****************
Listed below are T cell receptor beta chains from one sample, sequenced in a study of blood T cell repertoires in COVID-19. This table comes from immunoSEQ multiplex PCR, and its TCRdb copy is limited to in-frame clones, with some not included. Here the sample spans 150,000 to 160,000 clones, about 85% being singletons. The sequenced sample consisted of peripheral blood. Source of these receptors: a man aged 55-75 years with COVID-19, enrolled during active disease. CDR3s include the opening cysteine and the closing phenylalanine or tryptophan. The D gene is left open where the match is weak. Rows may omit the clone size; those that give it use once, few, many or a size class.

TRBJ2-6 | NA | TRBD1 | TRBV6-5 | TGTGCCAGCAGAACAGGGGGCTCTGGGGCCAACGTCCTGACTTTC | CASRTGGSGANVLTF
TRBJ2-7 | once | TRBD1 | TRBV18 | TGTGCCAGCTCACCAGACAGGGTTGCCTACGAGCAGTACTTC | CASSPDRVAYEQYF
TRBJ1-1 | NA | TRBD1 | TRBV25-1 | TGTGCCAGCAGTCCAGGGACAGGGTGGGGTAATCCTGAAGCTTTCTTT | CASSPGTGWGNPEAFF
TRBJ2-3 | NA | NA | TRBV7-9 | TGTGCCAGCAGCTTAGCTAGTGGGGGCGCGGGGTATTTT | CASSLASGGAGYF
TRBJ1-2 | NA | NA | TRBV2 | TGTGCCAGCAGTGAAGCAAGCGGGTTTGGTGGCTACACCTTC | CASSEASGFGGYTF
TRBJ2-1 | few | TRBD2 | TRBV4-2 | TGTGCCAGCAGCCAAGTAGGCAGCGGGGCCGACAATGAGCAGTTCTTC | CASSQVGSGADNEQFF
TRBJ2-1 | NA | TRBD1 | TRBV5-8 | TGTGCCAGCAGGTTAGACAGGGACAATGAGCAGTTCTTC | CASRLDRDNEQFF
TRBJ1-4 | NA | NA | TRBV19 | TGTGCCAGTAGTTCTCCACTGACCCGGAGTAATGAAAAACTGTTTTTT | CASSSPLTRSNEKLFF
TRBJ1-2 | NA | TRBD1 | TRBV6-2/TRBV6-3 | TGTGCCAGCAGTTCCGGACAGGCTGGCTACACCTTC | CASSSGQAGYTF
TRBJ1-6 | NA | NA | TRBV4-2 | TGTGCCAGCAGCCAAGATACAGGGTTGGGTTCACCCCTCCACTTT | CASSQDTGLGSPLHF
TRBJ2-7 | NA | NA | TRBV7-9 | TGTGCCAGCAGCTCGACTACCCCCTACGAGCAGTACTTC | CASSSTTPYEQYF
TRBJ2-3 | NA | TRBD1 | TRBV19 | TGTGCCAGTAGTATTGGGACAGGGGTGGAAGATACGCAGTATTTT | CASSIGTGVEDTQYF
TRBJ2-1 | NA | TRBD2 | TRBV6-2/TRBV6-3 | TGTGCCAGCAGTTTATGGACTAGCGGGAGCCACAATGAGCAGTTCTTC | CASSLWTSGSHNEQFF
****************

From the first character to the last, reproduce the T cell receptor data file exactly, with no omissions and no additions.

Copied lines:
Listed below are T cell receptor beta chains from one sample, sequenced in a study of blood T cell repertoires in COVID-19. This table comes from immunoSEQ multiplex PCR, and its TCRdb copy is limited to in-frame clones, with some not included. Here the sample spans 150,000 to 160,000 clones, about 85% being singletons. The sequenced sample consisted of peripheral blood. Source of these receptors: a man aged 55-75 years with COVID-19, enrolled during active disease. CDR3s include the opening cysteine and the closing phenylalanine or tryptophan. The D gene is left open where the match is weak. Rows may omit the clone size; those that give it use once, few, many or a size class.

TRBJ2-6 | NA | TRBD1 | TRBV6-5 | TGTGCCAGCAGAACAGGGGGCTCTGGGGCCAACGTCCTGACTTTC | CASRTGGSGANVLTF
TRBJ2-7 | once | TRBD1 | TRBV18 | TGTGCCAGCTCACCAGACAGGGTTGCCTACGAGCAGTACTTC | CASSPDRVAYEQYF
TRBJ1-1 | NA | TRBD1 | TRBV25-1 | TGTGCCAGCAGTCCAGGGACAGGGTGGGGTAATCCTGAAGCTTTCTTT | CASSPGTGWGNPEAFF
TRBJ2-3 | NA | NA | TRBV7-9 | TGTGCCAGCAGCTTAGCTAGTGGGGGCGCGGGGTATTTT | CASSLASGGAGYF
TRBJ1-2 | NA | NA | TRBV2 | TGTGCCAGCAGTGAAGCAAGCGGGTTTGGTGGCTACACCTTC | CASSEASGFGGYTF
TRBJ2-1 | few | TRBD2 | TRBV4-2 | TGTGCCAGCAGCCAAGTAGGCAGCGGGGCCGACAATGAGCAGTTCTTC | CASSQVGSGADNEQFF
TRBJ2-1 | NA | TRBD1 | TRBV5-8 | TGTGCCAGCAGGTTAGACAGGGACAATGAGCAGTTCTTC | CASRLDRDNEQFF
TRBJ1-4 | NA | NA | TRBV19 | TGTGCCAGTAGTTCTCCACTGACCCGGAGTAATGAAAAACTGTTTTTT | CASSSPLTRSNEKLFF
TRBJ1-2 | NA | TRBD1 | TRBV6-2/TRBV6-3 | TGTGCCAGCAGTTCCGGACAGGCTGGCTACACCTTC | CASSSGQAGYTF
TRBJ1-6 | NA | NA | TRBV4-2 | TGTGCCAGCAGCCAAGATACAGGGTTGGGTTCACCCCTCCACTTT | CASSQDTGLGSPLHF
TRBJ2-7 | NA | NA | TRBV7-9 | TGTGCCAGCAGCTCGACTACCCCCTACGAGCAGTACTTC | CASSSTTPYEQYF
TRBJ2-3 | NA | TRBD1 | TRBV19 | TGTGCCAGTAGTATTGGGACAGGGGTGGAAGATACGCAGTATTTT | CASSIGTGVEDTQYF
TRBJ2-1 | NA | TRBD2 | TRBV6-2/TRBV6-3 | TGTGCCAGCAGTTTATGGACTAGCGGGAGCCACAATGAGCAGTTCTTC | CASSLWTSGSHNEQFF